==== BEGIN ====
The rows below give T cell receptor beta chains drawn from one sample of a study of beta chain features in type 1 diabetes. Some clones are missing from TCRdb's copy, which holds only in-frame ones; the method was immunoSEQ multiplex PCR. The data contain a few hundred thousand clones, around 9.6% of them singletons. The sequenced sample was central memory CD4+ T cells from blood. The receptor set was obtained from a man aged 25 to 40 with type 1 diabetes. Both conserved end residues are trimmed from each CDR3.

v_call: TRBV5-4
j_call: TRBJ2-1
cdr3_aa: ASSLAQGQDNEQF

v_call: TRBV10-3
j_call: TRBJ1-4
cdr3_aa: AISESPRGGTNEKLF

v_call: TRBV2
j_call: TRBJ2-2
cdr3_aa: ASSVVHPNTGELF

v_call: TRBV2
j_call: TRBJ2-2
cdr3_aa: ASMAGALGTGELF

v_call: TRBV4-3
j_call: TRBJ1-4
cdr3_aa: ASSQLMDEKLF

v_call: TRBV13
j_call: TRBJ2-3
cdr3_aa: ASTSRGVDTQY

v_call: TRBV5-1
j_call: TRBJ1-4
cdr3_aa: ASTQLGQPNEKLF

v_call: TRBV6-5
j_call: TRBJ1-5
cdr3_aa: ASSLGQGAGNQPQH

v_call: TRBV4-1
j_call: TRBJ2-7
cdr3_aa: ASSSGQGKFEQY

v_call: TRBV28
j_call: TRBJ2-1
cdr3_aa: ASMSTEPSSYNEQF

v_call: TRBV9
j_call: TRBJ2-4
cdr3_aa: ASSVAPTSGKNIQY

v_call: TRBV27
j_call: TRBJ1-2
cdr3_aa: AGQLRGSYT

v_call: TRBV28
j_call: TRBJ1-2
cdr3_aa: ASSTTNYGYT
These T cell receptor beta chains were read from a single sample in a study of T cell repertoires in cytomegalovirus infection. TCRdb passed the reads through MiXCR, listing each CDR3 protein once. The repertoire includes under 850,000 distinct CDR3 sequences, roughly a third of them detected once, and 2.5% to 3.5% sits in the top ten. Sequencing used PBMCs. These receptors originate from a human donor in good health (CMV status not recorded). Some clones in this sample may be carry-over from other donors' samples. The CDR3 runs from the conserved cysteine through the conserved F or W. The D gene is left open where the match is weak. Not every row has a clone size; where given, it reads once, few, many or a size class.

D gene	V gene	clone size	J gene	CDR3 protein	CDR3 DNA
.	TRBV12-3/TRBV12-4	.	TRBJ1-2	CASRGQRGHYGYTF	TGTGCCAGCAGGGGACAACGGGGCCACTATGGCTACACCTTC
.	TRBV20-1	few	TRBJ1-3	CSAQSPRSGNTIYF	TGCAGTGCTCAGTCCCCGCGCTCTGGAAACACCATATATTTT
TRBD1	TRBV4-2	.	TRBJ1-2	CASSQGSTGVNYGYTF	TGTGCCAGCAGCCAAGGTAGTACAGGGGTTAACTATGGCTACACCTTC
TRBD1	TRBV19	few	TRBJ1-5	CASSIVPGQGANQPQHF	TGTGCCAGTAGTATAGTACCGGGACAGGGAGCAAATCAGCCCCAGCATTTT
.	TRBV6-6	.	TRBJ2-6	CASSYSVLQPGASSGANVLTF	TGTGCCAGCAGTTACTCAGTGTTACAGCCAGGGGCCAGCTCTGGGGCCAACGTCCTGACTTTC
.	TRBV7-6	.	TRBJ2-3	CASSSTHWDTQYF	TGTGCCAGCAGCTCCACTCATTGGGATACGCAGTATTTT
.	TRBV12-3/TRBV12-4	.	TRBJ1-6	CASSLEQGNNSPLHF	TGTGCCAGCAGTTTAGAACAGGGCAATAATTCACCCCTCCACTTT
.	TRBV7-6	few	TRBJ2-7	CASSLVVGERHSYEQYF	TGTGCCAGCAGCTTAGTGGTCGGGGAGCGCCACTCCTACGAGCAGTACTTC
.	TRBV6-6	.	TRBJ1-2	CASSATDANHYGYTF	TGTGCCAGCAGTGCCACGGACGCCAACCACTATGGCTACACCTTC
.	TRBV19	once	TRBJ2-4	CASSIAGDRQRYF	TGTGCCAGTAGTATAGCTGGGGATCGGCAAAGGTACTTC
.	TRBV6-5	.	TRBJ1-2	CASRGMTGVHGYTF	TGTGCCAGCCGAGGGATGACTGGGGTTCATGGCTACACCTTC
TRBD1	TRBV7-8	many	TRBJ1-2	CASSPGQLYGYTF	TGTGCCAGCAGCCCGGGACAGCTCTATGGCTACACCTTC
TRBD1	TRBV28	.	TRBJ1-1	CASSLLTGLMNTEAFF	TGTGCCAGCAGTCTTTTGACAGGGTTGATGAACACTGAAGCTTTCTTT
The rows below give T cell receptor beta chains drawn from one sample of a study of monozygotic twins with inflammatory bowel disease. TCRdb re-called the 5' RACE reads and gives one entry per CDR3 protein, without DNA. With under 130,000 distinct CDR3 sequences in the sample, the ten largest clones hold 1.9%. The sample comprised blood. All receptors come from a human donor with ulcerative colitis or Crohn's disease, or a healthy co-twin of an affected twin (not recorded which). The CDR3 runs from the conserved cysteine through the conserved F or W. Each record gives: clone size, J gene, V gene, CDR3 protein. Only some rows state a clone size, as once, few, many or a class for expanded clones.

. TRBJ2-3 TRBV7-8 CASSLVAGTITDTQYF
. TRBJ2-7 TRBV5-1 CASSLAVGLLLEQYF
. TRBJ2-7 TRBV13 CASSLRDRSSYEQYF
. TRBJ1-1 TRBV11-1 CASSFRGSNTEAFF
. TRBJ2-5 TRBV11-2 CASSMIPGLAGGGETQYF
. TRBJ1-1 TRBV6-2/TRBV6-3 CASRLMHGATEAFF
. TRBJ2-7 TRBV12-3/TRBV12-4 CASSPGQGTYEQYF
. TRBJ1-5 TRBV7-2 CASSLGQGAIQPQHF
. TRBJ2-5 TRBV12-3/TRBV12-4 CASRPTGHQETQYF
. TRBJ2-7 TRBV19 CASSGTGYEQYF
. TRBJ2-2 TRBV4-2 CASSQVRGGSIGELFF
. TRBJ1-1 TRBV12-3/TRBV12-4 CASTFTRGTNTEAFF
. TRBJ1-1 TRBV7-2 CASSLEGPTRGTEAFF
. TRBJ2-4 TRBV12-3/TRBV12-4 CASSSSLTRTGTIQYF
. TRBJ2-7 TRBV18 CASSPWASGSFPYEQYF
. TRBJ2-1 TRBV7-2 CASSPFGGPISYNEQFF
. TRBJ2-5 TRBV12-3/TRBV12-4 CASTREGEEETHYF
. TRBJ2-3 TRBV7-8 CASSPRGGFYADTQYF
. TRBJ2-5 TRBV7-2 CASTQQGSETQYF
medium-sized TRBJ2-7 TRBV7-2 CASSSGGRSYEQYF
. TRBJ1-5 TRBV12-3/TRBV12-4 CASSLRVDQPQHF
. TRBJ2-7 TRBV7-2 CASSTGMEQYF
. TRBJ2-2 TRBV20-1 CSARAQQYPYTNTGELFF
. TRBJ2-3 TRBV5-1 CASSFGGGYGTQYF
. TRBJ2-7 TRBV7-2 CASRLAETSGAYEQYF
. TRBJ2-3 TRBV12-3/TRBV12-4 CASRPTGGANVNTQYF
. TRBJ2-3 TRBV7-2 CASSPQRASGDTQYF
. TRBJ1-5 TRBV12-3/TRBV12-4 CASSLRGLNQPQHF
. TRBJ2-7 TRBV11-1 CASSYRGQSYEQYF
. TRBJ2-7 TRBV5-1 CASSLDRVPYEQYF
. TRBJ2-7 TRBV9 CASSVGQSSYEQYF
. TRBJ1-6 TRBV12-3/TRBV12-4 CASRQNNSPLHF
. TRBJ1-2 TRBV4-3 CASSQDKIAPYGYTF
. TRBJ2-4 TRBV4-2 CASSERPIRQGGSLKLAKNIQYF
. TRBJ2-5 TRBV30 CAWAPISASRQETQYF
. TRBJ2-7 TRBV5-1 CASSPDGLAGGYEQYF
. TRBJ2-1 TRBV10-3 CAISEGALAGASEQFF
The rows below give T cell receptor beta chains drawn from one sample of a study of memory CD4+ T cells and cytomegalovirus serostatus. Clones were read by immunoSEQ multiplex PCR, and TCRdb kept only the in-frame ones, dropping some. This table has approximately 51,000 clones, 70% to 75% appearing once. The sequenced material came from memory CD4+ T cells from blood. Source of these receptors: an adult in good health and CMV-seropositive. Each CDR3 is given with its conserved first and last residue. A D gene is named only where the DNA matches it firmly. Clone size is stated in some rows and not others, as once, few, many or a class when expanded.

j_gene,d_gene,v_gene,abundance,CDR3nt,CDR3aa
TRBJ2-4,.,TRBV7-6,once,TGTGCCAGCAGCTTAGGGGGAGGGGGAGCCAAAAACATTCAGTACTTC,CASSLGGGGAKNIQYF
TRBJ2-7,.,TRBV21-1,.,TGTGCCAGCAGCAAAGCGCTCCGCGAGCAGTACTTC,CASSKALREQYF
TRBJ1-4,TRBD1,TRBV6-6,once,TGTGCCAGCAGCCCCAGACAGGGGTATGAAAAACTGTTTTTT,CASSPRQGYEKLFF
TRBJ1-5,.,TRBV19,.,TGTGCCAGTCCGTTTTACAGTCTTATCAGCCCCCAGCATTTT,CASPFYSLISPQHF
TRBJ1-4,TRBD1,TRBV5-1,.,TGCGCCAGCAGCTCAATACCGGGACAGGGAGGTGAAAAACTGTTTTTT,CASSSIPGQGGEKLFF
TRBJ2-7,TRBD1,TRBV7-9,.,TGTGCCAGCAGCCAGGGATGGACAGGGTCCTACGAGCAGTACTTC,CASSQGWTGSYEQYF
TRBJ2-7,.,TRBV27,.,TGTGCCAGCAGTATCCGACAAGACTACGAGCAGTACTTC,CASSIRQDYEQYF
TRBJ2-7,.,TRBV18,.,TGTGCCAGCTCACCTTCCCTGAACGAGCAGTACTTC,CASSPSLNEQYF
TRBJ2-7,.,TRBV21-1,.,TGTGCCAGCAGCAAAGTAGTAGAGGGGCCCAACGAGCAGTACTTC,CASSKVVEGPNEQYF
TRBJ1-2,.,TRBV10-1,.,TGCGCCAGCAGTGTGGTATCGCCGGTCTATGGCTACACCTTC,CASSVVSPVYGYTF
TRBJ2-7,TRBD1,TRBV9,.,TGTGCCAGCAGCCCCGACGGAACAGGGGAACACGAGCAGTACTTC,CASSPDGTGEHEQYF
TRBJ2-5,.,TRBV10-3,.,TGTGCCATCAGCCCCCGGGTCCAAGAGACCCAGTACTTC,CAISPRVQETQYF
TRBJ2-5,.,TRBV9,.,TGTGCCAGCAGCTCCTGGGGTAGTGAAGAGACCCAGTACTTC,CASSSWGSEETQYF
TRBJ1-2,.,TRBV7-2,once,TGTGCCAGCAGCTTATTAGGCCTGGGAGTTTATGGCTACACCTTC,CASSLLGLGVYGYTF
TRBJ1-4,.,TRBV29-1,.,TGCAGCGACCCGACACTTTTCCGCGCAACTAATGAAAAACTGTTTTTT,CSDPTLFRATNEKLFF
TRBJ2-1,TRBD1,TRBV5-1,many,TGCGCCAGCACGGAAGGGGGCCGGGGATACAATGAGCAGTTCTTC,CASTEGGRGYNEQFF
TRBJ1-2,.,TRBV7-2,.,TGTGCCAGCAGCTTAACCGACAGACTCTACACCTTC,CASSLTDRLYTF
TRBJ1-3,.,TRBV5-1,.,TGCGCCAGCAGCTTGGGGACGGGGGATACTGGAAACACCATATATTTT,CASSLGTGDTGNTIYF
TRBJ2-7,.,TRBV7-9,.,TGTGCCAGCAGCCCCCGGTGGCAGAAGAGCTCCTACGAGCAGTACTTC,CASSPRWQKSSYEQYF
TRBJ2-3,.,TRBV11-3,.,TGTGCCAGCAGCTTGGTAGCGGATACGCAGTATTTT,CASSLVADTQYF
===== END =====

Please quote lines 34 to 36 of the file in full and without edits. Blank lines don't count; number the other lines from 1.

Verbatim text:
cdr3_aa: ASSVAPTSGKNIQY

v_call: TRBV27
j_call: TRBJ1-2